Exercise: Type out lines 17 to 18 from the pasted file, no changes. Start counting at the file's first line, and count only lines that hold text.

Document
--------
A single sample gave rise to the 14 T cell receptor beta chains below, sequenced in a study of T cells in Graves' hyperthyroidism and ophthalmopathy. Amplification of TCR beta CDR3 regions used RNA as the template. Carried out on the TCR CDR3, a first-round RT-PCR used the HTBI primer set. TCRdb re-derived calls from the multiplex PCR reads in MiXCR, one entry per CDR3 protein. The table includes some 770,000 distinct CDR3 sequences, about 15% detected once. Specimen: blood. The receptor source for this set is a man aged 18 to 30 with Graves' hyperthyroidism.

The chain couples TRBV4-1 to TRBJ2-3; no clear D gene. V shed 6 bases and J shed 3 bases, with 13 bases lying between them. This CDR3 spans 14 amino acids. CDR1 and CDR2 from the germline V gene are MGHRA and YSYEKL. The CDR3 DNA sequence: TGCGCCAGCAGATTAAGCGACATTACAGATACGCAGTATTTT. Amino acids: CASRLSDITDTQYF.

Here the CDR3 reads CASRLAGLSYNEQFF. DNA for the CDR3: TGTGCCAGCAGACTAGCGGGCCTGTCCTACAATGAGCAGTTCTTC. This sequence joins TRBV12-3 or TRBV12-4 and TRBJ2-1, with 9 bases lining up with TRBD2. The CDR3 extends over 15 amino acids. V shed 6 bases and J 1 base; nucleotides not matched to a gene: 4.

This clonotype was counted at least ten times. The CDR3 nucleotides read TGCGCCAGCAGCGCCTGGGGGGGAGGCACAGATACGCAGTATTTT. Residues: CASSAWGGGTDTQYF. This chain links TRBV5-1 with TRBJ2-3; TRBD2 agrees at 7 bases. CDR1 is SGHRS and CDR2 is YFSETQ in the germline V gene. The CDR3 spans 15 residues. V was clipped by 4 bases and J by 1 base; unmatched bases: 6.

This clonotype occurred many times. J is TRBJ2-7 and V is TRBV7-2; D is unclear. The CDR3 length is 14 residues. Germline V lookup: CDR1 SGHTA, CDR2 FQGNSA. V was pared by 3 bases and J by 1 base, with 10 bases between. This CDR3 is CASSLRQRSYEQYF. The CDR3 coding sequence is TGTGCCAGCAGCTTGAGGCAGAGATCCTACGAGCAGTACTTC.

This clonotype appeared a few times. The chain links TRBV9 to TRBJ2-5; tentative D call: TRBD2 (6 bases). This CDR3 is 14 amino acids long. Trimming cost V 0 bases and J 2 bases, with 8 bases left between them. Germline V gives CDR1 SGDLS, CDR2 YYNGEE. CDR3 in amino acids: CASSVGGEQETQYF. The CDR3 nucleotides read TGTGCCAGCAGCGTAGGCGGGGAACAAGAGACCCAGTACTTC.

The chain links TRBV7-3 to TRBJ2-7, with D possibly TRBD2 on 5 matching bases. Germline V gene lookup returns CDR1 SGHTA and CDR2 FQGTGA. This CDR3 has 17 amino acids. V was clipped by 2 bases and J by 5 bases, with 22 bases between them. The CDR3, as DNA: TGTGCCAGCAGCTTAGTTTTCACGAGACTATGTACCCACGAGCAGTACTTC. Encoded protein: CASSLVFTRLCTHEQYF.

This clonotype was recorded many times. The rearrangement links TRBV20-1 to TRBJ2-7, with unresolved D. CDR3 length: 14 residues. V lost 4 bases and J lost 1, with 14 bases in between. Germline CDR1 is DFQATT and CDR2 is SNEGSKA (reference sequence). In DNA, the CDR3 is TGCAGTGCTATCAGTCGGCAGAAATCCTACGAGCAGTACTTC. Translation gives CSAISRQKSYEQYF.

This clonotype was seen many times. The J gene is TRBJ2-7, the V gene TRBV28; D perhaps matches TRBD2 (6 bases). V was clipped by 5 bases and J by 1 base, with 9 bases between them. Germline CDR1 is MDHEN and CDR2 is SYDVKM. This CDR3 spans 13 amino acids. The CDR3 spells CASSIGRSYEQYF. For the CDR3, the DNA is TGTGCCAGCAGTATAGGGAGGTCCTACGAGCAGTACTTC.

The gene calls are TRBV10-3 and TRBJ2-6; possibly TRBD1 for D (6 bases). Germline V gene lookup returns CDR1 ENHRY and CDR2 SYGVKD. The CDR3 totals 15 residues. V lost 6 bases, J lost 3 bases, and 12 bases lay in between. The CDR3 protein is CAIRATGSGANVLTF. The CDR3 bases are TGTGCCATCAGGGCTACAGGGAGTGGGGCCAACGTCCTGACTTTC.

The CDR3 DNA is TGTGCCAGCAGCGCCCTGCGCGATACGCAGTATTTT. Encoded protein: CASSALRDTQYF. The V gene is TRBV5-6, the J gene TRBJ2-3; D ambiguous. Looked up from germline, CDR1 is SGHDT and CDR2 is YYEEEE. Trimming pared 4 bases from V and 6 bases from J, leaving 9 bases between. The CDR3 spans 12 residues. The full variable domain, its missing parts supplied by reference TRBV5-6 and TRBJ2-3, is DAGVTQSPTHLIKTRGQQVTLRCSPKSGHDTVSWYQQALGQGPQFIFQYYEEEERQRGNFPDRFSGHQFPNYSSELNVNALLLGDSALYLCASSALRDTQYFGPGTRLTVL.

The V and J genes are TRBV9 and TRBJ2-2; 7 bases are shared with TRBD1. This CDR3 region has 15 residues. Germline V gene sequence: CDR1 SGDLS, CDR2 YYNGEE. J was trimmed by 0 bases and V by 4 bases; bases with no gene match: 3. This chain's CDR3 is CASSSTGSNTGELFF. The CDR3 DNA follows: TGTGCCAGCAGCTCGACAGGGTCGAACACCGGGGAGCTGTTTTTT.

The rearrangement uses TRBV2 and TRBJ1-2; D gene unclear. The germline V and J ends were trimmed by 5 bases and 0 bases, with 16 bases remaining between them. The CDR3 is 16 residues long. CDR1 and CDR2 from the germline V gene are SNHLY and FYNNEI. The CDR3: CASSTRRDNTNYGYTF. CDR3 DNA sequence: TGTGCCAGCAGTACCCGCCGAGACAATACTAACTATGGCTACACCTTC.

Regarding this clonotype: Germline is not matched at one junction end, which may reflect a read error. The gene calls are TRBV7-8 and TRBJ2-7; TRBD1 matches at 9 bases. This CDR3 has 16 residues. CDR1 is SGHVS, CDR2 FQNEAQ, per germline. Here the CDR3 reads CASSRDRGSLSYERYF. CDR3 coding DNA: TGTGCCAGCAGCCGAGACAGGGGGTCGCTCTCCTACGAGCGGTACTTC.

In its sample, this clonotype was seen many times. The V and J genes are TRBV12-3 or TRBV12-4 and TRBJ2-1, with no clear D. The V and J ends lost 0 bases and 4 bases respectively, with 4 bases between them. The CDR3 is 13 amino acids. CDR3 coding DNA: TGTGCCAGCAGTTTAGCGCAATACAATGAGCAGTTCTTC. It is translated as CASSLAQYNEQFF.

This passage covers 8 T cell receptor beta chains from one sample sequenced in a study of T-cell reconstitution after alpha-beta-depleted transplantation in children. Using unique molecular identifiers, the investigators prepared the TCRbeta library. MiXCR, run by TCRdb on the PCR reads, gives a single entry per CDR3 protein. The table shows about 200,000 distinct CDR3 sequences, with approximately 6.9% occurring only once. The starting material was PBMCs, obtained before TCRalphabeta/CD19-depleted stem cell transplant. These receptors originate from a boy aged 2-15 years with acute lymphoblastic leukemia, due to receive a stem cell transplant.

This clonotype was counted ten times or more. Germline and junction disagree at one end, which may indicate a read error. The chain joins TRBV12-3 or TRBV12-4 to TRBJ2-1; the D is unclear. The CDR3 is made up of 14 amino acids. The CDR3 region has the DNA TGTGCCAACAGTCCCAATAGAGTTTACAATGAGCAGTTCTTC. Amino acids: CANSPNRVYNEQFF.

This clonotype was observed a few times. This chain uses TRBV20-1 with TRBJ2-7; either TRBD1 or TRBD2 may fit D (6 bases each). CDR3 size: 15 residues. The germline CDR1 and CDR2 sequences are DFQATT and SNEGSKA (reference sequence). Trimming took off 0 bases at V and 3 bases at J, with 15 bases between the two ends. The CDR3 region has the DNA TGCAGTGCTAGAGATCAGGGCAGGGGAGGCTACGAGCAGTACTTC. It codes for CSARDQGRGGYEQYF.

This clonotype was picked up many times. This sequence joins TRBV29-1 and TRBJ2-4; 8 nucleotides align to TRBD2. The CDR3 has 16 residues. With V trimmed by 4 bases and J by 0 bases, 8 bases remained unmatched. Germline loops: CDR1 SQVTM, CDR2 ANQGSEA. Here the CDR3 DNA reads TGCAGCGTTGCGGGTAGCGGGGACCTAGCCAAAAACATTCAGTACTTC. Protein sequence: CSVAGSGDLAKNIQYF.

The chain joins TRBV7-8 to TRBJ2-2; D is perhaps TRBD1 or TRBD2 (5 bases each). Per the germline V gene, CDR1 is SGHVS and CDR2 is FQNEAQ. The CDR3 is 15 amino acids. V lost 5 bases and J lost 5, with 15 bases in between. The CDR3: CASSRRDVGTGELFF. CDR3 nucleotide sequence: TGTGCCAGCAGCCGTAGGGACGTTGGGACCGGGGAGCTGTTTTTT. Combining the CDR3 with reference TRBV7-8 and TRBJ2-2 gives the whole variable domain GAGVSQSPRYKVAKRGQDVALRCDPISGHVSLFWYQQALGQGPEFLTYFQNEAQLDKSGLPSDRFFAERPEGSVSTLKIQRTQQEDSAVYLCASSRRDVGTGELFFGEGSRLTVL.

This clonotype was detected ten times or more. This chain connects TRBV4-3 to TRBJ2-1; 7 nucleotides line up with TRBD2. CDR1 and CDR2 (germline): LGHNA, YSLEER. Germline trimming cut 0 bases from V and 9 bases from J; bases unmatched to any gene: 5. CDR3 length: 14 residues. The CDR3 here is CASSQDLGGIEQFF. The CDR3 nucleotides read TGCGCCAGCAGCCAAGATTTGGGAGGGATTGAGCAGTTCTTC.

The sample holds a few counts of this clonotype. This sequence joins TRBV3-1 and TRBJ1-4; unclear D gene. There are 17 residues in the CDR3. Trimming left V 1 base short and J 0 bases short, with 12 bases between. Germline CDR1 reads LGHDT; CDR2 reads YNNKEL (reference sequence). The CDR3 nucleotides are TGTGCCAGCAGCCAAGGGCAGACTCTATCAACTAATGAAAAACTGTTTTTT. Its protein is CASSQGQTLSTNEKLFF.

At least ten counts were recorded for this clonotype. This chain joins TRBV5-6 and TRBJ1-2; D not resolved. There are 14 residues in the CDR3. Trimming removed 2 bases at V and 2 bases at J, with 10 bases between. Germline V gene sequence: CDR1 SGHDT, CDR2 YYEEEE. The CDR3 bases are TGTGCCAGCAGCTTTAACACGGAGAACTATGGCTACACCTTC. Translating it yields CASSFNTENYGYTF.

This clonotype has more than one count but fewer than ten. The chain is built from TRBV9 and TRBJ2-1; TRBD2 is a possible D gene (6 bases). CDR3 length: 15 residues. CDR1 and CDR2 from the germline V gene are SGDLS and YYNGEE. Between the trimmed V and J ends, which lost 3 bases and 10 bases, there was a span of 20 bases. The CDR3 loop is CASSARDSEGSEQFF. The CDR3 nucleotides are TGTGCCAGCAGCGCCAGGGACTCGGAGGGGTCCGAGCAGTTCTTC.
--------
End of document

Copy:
This clonotype was counted ten times or more. Germline and junction disagree at one end, which may indicate a read error. The chain joins TRBV12-3 or TRBV12-4 to TRBJ2-1; the D is unclear. The CDR3 is made up of 14 amino acids. The CDR3 region has the DNA TGTGCCAACAGTCCCAATAGAGTTTACAATGAGCAGTTCTTC. Amino acids: CANSPNRVYNEQFF.

This clonotype was observed a few times. This chain uses TRBV20-1 with TRBJ2-7; either TRBD1 or TRBD2 may fit D (6 bases each). CDR3 size: 15 residues. The germline CDR1 and CDR2 sequences are DFQATT and SNEGSKA (reference sequence). Trimming took off 0 bases at V and 3 bases at J, with 15 bases between the two ends. The CDR3 region has the DNA TGCAGTGCTAGAGATCAGGGCAGGGGAGGCTACGAGCAGTACTTC. It codes for CSARDQGRGGYEQYF.